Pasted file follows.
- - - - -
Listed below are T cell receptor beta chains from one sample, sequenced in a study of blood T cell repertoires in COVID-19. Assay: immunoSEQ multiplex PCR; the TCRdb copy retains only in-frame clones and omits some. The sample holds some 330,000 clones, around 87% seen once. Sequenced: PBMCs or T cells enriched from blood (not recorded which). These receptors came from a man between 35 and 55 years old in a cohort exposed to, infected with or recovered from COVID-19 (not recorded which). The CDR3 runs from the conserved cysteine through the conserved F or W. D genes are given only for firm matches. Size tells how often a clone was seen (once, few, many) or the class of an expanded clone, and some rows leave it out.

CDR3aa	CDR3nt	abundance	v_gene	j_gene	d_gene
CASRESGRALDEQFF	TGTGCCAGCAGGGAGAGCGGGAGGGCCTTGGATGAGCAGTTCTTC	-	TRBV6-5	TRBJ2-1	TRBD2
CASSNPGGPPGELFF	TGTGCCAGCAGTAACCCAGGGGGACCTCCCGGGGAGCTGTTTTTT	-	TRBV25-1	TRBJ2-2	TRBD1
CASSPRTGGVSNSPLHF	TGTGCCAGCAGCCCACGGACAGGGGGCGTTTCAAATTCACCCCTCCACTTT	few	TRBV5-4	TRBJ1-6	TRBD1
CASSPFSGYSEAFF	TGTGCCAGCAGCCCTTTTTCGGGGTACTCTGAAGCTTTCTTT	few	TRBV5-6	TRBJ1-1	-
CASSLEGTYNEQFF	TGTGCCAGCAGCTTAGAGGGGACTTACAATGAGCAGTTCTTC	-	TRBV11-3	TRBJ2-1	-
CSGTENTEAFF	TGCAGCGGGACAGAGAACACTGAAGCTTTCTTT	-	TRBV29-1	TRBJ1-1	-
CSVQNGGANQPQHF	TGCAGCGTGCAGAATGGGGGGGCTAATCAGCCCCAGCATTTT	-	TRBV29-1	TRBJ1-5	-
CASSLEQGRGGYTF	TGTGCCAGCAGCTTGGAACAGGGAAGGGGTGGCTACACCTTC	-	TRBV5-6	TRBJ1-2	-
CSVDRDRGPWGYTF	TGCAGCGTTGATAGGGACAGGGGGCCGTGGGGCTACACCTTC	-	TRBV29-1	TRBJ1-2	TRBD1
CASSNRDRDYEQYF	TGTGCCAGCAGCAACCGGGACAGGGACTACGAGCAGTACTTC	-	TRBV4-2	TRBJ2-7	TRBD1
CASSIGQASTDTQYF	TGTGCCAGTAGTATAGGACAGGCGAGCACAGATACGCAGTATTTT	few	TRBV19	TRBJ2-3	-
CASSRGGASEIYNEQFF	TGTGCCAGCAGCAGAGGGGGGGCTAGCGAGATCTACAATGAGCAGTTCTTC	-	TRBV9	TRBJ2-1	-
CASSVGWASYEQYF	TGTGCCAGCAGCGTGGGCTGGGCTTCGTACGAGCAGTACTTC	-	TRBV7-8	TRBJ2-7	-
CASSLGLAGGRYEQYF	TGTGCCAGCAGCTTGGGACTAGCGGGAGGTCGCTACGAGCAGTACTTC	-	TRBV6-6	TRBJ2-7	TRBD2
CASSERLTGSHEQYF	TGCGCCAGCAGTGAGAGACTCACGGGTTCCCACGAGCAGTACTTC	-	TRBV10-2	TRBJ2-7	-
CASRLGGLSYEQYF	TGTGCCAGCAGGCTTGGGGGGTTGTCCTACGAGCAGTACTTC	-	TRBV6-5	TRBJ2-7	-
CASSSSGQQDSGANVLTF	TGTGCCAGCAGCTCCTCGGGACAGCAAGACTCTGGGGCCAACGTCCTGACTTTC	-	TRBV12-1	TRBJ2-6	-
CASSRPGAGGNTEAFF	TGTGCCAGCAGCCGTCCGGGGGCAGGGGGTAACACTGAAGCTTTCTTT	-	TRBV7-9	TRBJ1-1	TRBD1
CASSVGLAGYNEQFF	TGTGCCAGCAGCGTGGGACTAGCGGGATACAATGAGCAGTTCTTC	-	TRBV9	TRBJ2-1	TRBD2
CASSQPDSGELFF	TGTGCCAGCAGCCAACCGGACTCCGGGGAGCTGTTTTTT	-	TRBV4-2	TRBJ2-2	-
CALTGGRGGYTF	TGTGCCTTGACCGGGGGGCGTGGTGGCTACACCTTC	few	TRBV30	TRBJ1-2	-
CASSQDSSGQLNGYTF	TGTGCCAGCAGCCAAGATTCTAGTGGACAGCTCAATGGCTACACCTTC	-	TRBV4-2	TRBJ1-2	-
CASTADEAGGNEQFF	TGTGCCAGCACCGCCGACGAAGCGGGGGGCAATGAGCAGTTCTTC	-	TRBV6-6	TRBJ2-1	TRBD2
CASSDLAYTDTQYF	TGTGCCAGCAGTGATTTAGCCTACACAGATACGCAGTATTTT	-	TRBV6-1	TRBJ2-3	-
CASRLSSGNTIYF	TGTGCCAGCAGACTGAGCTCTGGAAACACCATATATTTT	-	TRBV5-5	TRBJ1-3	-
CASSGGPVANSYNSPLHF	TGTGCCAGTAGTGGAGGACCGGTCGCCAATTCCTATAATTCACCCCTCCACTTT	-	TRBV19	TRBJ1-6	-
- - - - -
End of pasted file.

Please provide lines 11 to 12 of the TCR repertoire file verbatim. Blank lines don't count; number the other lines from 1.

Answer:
CSVDRDRGPWGYTF	TGCAGCGTTGATAGGGACAGGGGGCCGTGGGGCTACACCTTC	-	TRBV29-1	TRBJ1-2	TRBD1
CASSNRDRDYEQYF	TGTGCCAGCAGCAACCGGGACAGGGACTACGAGCAGTACTTC	-	TRBV4-2	TRBJ2-7	TRBD1